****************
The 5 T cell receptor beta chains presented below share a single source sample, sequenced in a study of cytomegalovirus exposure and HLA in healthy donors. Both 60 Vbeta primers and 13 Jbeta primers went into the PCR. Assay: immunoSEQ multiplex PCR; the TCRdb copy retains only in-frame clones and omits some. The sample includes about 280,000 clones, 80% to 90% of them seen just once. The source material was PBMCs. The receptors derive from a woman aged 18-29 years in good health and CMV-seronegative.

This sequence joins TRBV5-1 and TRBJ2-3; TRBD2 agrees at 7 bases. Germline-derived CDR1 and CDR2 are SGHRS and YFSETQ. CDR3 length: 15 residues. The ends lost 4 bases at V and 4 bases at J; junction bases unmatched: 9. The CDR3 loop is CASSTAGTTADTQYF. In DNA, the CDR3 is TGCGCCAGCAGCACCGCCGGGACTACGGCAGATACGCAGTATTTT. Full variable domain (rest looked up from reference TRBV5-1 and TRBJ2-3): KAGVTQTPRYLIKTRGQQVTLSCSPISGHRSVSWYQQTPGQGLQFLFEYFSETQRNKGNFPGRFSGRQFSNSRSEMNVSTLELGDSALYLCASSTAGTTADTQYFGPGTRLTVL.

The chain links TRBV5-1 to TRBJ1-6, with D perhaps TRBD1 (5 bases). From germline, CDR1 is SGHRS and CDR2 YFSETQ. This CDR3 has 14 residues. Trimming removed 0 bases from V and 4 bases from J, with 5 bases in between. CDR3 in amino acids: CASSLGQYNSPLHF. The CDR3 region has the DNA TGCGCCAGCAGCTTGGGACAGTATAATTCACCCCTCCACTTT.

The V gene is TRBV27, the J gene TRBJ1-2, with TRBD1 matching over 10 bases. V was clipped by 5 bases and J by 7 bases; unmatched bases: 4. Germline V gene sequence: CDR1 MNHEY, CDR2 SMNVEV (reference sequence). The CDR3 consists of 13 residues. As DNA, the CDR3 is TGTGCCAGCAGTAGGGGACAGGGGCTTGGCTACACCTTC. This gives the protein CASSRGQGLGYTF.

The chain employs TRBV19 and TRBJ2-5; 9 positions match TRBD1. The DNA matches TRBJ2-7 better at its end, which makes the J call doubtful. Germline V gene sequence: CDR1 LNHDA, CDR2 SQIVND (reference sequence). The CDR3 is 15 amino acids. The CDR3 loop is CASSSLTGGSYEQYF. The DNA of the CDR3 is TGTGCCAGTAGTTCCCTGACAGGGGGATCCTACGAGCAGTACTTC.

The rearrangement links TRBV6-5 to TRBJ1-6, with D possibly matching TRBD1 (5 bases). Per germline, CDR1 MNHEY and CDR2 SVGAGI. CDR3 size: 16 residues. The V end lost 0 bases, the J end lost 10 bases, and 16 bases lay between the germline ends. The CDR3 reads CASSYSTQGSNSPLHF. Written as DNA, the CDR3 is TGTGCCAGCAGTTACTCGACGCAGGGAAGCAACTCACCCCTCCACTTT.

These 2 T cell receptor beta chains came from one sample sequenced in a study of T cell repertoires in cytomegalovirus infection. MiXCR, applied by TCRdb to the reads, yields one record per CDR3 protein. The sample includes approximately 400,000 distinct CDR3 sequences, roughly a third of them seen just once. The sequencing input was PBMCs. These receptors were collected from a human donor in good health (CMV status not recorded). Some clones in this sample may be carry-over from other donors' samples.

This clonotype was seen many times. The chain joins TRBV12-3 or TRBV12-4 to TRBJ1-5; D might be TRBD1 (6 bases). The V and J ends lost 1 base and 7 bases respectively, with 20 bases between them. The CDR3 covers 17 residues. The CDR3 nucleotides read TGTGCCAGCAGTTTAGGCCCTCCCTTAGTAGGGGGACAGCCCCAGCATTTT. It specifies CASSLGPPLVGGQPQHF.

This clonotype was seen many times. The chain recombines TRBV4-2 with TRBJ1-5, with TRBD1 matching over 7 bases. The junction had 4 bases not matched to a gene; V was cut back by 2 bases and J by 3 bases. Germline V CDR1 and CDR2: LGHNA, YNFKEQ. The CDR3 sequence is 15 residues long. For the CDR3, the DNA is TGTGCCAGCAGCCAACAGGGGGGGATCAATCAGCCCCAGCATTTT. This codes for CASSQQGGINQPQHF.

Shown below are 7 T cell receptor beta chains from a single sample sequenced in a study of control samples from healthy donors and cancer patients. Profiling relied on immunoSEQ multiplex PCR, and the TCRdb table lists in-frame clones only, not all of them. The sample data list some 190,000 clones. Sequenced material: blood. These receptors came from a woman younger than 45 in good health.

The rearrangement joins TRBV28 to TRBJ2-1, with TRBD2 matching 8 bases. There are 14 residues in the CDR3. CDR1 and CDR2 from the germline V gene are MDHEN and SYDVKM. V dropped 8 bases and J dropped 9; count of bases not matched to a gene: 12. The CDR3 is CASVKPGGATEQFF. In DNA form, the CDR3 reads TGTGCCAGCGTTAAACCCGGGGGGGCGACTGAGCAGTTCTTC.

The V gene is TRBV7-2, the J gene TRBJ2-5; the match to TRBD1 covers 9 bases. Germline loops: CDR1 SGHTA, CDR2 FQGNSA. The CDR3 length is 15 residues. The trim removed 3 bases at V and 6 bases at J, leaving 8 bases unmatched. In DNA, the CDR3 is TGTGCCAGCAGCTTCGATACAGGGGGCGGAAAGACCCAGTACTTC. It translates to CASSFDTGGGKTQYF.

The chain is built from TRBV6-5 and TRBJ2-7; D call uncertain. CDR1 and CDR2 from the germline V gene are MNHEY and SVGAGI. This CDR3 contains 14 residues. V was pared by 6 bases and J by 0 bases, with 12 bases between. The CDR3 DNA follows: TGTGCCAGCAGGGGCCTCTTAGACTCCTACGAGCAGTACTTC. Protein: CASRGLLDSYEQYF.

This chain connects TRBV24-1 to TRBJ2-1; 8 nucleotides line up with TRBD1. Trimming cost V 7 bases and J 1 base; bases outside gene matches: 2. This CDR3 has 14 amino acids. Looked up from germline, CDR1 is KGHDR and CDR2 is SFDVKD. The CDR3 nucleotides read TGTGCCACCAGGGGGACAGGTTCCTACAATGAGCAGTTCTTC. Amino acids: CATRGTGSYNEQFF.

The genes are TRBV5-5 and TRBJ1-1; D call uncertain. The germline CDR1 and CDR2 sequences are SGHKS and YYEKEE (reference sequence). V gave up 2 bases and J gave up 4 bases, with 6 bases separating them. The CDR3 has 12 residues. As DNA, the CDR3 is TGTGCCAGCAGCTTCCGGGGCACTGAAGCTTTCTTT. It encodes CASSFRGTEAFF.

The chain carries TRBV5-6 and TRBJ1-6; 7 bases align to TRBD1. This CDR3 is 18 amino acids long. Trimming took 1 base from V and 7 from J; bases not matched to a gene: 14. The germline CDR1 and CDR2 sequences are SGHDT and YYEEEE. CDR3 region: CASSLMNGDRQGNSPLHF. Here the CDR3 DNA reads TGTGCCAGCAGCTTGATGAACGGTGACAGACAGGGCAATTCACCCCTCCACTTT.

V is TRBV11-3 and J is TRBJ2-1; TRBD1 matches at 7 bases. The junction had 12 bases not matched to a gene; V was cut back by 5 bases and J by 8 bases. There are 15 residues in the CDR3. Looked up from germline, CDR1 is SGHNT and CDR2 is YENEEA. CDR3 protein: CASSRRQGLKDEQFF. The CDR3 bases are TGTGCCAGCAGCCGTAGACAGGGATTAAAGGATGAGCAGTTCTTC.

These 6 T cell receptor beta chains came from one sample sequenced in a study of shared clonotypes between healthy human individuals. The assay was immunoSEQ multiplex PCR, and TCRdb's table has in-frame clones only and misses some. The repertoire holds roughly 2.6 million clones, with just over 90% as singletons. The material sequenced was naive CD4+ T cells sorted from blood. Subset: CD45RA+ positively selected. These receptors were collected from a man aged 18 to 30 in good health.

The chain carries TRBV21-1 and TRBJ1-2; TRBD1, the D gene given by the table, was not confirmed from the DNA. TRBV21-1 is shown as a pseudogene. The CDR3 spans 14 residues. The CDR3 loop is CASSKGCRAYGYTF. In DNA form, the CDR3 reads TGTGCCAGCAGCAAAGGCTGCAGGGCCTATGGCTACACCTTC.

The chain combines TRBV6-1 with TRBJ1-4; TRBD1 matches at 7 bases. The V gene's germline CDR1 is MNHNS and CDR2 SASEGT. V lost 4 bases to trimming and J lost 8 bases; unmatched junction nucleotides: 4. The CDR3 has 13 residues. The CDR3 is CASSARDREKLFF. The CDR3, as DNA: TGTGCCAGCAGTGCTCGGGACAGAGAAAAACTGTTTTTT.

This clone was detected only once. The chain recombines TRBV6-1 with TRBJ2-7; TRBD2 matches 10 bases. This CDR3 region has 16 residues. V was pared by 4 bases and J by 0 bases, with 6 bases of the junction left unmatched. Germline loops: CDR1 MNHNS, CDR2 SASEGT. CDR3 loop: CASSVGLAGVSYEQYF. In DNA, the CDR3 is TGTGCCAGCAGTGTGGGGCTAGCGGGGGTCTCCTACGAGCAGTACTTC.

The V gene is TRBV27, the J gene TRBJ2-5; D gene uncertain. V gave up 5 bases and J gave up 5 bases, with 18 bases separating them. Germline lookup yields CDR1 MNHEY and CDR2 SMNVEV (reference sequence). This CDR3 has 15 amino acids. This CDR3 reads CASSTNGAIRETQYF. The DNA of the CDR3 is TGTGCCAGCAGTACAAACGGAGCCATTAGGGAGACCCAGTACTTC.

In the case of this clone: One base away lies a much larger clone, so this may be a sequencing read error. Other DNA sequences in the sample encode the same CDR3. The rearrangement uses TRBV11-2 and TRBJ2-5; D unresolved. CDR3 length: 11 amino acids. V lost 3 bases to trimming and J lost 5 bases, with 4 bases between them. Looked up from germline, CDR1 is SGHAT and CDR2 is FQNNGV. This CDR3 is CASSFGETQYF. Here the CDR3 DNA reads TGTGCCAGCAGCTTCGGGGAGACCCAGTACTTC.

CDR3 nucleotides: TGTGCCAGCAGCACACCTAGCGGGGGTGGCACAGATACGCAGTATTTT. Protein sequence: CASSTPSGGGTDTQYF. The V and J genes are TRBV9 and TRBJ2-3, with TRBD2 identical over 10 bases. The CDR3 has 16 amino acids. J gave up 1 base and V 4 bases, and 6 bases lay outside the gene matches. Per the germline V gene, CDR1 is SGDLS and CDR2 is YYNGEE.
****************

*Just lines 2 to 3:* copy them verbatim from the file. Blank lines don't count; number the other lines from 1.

This sequence joins TRBV5-1 and TRBJ2-3; TRBD2 agrees at 7 bases. Germline-derived CDR1 and CDR2 are SGHRS and YFSETQ. CDR3 length: 15 residues. The ends lost 4 bases at V and 4 bases at J; junction bases unmatched: 9. The CDR3 loop is CASSTAGTTADTQYF. In DNA, the CDR3 is TGCGCCAGCAGCACCGCCGGGACTACGGCAGATACGCAGTATTTT. Full variable domain (rest looked up from reference TRBV5-1 and TRBJ2-3): KAGVTQTPRYLIKTRGQQVTLSCSPISGHRSVSWYQQTPGQGLQFLFEYFSETQRNKGNFPGRFSGRQFSNSRSEMNVSTLELGDSALYLCASSTAGTTADTQYFGPGTRLTVL.

The chain links TRBV5-1 to TRBJ1-6, with D perhaps TRBD1 (5 bases). From germline, CDR1 is SGHRS and CDR2 YFSETQ. This CDR3 has 14 residues. Trimming removed 0 bases from V and 4 bases from J, with 5 bases in between. CDR3 in amino acids: CASSLGQYNSPLHF. The CDR3 region has the DNA TGCGCCAGCAGCTTGGGACAGTATAATTCACCCCTCCACTTT.